Robert Mugabe, Marxist dictator of Zimbabwe and conqueror of Rhodesia, is dead at age 95. As even the liberal Washington Post recognizes, “during 37 years of authoritarian rule [he] presided over the impoverishment and degradation of one of sub-Saharan Africa’s most promising countries.” The liberal elites of the Western powers who aided the toppling of Ian Smith’s government (which even in its weaknesses afforded persons of all colours betters protection than what Mugabe delivered) also should share in the blame of the nightmare that became Zimbabwe.
The Washington Post even notes Mugabe’s disastrous seizure of Rhodesian famers’ land:
Faced with rising discontent [in the 1990s], Mr. Mugabe targeted one of the country’s most visible minority groups: the 4,500 white commercial farmers.
Mr. Mugabe dispatched thousands of unemployed war veterans and street thugs to harass the owners and seize their property. The government instituted a “land reform” policy that turned over the most successful farms to the political elite.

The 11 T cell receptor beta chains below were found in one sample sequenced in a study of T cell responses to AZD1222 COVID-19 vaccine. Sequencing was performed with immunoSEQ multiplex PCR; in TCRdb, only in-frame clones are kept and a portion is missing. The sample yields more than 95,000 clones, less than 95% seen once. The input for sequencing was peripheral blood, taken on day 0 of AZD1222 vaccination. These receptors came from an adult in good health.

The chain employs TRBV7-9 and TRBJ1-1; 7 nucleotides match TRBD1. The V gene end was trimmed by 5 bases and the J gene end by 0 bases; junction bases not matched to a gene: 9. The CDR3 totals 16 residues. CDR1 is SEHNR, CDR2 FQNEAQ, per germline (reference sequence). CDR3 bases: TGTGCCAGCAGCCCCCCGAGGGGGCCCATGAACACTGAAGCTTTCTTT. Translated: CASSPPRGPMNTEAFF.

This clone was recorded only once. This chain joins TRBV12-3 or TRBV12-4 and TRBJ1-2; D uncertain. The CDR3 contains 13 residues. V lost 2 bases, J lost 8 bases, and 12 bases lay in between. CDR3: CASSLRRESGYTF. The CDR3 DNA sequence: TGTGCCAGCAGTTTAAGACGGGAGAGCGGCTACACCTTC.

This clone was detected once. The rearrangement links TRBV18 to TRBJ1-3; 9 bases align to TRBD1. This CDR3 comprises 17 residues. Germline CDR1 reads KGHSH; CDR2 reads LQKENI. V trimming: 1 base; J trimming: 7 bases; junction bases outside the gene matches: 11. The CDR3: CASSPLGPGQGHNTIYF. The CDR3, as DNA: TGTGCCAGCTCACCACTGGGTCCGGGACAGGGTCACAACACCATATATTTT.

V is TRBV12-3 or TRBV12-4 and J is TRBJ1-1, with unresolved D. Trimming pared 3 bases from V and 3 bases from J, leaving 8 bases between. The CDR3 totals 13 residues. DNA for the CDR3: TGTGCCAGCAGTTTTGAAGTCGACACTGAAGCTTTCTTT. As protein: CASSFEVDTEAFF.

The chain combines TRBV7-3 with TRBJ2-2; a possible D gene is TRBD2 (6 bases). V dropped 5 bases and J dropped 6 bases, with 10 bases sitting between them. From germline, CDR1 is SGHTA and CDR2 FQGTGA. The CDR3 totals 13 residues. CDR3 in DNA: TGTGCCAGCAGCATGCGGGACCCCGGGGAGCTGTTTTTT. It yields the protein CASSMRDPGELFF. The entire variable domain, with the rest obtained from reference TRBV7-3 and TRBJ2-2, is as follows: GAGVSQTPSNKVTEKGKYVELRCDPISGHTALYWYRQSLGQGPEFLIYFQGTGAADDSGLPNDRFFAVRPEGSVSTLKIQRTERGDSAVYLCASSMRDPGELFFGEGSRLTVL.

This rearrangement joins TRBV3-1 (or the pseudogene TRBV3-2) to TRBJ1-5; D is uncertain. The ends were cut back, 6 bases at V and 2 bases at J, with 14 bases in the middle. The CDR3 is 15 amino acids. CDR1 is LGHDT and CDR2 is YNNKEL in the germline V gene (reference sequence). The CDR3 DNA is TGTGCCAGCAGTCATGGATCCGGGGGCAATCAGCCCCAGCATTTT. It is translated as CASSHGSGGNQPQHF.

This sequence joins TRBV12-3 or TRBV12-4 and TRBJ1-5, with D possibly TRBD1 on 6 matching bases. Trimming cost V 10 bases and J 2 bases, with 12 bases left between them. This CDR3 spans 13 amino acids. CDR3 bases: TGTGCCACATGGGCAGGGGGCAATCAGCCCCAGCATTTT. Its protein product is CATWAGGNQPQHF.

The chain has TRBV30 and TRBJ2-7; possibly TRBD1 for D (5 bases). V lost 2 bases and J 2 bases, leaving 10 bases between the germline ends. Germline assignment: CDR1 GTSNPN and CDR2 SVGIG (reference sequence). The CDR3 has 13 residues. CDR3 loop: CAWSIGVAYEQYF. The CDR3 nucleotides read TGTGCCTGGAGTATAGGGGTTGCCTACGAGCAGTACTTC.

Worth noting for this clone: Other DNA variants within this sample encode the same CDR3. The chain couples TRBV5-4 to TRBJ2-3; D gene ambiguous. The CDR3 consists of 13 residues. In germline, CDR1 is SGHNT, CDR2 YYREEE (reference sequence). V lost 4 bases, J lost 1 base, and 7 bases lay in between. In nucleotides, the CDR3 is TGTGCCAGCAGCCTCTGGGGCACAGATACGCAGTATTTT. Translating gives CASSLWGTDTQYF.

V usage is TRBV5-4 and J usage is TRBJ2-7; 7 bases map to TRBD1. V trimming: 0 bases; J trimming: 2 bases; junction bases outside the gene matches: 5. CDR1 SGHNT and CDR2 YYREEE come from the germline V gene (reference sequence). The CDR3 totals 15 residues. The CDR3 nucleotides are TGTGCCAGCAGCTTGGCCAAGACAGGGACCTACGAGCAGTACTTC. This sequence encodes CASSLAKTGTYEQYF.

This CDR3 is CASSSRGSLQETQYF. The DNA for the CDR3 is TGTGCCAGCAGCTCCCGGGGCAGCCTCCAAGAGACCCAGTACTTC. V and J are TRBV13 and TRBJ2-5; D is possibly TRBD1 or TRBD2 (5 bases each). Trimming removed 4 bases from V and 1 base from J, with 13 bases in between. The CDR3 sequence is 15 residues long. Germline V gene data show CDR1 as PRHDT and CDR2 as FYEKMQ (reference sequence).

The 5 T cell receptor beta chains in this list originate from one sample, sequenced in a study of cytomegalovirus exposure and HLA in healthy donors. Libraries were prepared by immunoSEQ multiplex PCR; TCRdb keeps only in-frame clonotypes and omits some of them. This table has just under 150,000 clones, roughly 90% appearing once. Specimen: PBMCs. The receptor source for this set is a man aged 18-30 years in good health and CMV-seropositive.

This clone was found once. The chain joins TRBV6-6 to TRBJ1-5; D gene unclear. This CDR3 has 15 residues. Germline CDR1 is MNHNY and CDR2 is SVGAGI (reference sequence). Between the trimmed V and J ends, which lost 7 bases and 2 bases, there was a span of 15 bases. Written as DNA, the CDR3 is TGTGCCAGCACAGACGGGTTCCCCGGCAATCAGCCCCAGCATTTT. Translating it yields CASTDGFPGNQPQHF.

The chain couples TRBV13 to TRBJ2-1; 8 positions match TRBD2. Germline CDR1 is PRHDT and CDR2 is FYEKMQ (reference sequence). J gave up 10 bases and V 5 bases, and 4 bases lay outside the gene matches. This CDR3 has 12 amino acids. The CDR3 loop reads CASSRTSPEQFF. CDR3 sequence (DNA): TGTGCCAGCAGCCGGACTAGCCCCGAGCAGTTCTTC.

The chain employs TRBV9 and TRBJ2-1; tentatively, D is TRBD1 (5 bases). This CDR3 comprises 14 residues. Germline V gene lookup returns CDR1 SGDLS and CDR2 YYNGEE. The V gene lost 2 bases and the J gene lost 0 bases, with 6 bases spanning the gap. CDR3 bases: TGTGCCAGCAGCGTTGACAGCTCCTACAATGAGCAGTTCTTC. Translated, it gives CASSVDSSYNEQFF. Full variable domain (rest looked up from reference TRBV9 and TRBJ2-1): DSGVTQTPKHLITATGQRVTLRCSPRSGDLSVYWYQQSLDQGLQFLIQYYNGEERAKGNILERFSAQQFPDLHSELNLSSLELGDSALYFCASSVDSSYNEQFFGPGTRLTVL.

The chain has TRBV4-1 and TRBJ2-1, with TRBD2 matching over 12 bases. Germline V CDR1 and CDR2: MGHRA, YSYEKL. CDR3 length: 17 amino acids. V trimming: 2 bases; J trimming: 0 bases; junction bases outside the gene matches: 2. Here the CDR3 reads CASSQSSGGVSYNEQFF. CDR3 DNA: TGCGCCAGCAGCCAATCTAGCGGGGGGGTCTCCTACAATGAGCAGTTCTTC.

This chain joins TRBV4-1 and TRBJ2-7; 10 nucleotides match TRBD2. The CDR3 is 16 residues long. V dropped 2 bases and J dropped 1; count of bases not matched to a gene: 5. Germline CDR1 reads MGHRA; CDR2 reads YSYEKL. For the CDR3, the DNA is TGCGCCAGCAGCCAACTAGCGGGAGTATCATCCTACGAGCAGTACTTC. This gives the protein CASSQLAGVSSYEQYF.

Mugabe will remain a figure of conflict for modern-day progressives. He was a fierce opponent of homosexuality, professed Marxism as Gospel truth, hated the British Empire and Western dominance, fought a civil war against the Rhodesian government, and crafted one of the most oppressive and bankrupt regimes on the planet.
It is notable that Mugabe’s last months were at a hospital in Singapore. One might reasonably expect that a “champion of the people” would use the medical services of the state he helped create, but history does show that Marxists tend to be self-serving. Certainly, Zimbabwe’s hospitals would likely not be up to par.
The present situation is unlikely to improve. Mugabe’s successor, Mnangagwa, is a veteran of the old liberation wars and walks lockstep with his former master. We can expect, in Zimbabwe and in the West, that the purification of memories of Mugabe will begin, until all that’s left is a mythical figure who slew the sons of an invading Europe and brought his people to freedom. In fact, some have already begun the excuses:
I will respect his legacy by talking about him as though he was a man, a neighbour, and someone who never did quite understand what to do with all that success. Let us honour him for having been thoroughly, demonstrably human. Nobody knows what to do with that much success. Therein lies our lesson.
Tears for a tyrant.
Mugabe was a baptized Catholic, and so it is encouraged that prayers are said for his soul.